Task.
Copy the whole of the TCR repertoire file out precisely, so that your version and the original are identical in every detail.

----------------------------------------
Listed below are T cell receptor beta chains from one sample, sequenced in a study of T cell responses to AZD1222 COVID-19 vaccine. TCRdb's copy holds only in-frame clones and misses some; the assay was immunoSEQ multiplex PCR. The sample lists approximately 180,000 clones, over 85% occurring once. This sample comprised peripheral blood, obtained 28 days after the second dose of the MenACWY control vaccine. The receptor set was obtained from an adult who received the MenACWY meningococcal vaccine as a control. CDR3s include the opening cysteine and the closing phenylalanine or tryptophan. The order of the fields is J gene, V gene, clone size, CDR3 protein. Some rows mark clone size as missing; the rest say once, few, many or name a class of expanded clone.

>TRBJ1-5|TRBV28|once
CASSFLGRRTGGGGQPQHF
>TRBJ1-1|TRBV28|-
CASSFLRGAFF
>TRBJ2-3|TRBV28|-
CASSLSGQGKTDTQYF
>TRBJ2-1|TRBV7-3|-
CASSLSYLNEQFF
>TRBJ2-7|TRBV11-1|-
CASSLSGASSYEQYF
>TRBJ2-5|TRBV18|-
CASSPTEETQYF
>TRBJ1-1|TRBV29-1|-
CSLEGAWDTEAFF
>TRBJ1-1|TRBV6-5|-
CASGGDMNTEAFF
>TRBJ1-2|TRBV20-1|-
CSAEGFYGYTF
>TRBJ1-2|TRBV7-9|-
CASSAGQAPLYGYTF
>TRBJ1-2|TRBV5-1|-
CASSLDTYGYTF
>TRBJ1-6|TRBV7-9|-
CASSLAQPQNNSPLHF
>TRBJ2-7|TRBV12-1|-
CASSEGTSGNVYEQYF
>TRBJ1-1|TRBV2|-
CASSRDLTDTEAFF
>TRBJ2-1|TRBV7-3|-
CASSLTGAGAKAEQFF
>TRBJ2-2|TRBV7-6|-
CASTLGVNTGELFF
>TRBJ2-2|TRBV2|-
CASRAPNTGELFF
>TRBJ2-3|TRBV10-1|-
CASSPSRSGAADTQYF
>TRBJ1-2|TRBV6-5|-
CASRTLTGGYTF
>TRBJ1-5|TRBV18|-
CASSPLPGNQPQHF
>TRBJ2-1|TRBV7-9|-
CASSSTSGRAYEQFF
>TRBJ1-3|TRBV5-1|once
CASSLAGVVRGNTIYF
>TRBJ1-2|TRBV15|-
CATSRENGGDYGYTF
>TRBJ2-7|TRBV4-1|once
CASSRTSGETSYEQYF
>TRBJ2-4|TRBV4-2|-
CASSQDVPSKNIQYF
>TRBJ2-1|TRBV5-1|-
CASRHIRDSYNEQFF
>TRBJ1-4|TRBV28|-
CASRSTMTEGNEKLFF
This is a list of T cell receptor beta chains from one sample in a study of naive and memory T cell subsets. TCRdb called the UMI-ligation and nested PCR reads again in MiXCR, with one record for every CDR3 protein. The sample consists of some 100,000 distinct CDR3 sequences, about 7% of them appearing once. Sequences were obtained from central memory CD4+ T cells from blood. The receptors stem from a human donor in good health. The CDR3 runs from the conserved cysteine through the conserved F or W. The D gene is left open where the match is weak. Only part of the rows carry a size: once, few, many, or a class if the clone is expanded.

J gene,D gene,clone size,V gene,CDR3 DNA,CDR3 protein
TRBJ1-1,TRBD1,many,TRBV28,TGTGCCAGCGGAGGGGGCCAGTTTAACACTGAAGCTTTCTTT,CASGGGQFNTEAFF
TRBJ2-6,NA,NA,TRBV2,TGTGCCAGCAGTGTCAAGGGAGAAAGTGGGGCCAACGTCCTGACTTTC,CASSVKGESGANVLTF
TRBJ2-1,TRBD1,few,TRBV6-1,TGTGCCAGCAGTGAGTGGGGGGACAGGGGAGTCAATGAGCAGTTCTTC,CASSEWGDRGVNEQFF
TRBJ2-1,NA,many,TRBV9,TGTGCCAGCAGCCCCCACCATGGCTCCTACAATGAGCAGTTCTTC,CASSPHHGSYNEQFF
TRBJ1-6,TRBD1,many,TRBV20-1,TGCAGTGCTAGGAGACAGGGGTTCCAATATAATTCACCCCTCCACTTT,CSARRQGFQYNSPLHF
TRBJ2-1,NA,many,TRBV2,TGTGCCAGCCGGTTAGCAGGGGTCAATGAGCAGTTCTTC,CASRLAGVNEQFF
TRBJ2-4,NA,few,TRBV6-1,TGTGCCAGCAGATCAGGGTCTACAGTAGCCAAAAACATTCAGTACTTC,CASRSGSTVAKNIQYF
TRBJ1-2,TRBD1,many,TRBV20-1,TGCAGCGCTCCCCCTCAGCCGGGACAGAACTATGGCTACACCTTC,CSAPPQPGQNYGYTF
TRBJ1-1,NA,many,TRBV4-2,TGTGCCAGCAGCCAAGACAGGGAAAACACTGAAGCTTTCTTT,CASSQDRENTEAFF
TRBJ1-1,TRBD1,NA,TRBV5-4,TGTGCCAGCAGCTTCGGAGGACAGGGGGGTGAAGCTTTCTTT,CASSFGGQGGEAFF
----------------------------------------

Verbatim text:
Listed below are T cell receptor beta chains from one sample, sequenced in a study of T cell responses to AZD1222 COVID-19 vaccine. TCRdb's copy holds only in-frame clones and misses some; the assay was immunoSEQ multiplex PCR. The sample lists approximately 180,000 clones, over 85% occurring once. This sample comprised peripheral blood, obtained 28 days after the second dose of the MenACWY control vaccine. The receptor set was obtained from an adult who received the MenACWY meningococcal vaccine as a control. CDR3s include the opening cysteine and the closing phenylalanine or tryptophan. The order of the fields is J gene, V gene, clone size, CDR3 protein. Some rows mark clone size as missing; the rest say once, few, many or name a class of expanded clone.

>TRBJ1-5|TRBV28|once
CASSFLGRRTGGGGQPQHF
>TRBJ1-1|TRBV28|-
CASSFLRGAFF
>TRBJ2-3|TRBV28|-
CASSLSGQGKTDTQYF
>TRBJ2-1|TRBV7-3|-
CASSLSYLNEQFF
>TRBJ2-7|TRBV11-1|-
CASSLSGASSYEQYF
>TRBJ2-5|TRBV18|-
CASSPTEETQYF
>TRBJ1-1|TRBV29-1|-
CSLEGAWDTEAFF
>TRBJ1-1|TRBV6-5|-
CASGGDMNTEAFF
>TRBJ1-2|TRBV20-1|-
CSAEGFYGYTF
>TRBJ1-2|TRBV7-9|-
CASSAGQAPLYGYTF
>TRBJ1-2|TRBV5-1|-
CASSLDTYGYTF
>TRBJ1-6|TRBV7-9|-
CASSLAQPQNNSPLHF
>TRBJ2-7|TRBV12-1|-
CASSEGTSGNVYEQYF
>TRBJ1-1|TRBV2|-
CASSRDLTDTEAFF
>TRBJ2-1|TRBV7-3|-
CASSLTGAGAKAEQFF
>TRBJ2-2|TRBV7-6|-
CASTLGVNTGELFF
>TRBJ2-2|TRBV2|-
CASRAPNTGELFF
>TRBJ2-3|TRBV10-1|-
CASSPSRSGAADTQYF
>TRBJ1-2|TRBV6-5|-
CASRTLTGGYTF
>TRBJ1-5|TRBV18|-
CASSPLPGNQPQHF
>TRBJ2-1|TRBV7-9|-
CASSSTSGRAYEQFF
>TRBJ1-3|TRBV5-1|once
CASSLAGVVRGNTIYF
>TRBJ1-2|TRBV15|-
CATSRENGGDYGYTF
>TRBJ2-7|TRBV4-1|once
CASSRTSGETSYEQYF
>TRBJ2-4|TRBV4-2|-
CASSQDVPSKNIQYF
>TRBJ2-1|TRBV5-1|-
CASRHIRDSYNEQFF
>TRBJ1-4|TRBV28|-
CASRSTMTEGNEKLFF
This is a list of T cell receptor beta chains from one sample in a study of naive and memory T cell subsets. TCRdb called the UMI-ligation and nested PCR reads again in MiXCR, with one record for every CDR3 protein. The sample consists of some 100,000 distinct CDR3 sequences, about 7% of them appearing once. Sequences were obtained from central memory CD4+ T cells from blood. The receptors stem from a human donor in good health. The CDR3 runs from the conserved cysteine through the conserved F or W. The D gene is left open where the match is weak. Only part of the rows carry a size: once, few, many, or a class if the clone is expanded.

J gene,D gene,clone size,V gene,CDR3 DNA,CDR3 protein
TRBJ1-1,TRBD1,many,TRBV28,TGTGCCAGCGGAGGGGGCCAGTTTAACACTGAAGCTTTCTTT,CASGGGQFNTEAFF
TRBJ2-6,NA,NA,TRBV2,TGTGCCAGCAGTGTCAAGGGAGAAAGTGGGGCCAACGTCCTGACTTTC,CASSVKGESGANVLTF
TRBJ2-1,TRBD1,few,TRBV6-1,TGTGCCAGCAGTGAGTGGGGGGACAGGGGAGTCAATGAGCAGTTCTTC,CASSEWGDRGVNEQFF
TRBJ2-1,NA,many,TRBV9,TGTGCCAGCAGCCCCCACCATGGCTCCTACAATGAGCAGTTCTTC,CASSPHHGSYNEQFF
TRBJ1-6,TRBD1,many,TRBV20-1,TGCAGTGCTAGGAGACAGGGGTTCCAATATAATTCACCCCTCCACTTT,CSARRQGFQYNSPLHF
TRBJ2-1,NA,many,TRBV2,TGTGCCAGCCGGTTAGCAGGGGTCAATGAGCAGTTCTTC,CASRLAGVNEQFF
TRBJ2-4,NA,few,TRBV6-1,TGTGCCAGCAGATCAGGGTCTACAGTAGCCAAAAACATTCAGTACTTC,CASRSGSTVAKNIQYF
TRBJ1-2,TRBD1,many,TRBV20-1,TGCAGCGCTCCCCCTCAGCCGGGACAGAACTATGGCTACACCTTC,CSAPPQPGQNYGYTF
TRBJ1-1,NA,many,TRBV4-2,TGTGCCAGCAGCCAAGACAGGGAAAACACTGAAGCTTTCTTT,CASSQDRENTEAFF
TRBJ1-1,TRBD1,NA,TRBV5-4,TGTGCCAGCAGCTTCGGAGGACAGGGGGGTGAAGCTTTCTTT,CASSFGGQGGEAFF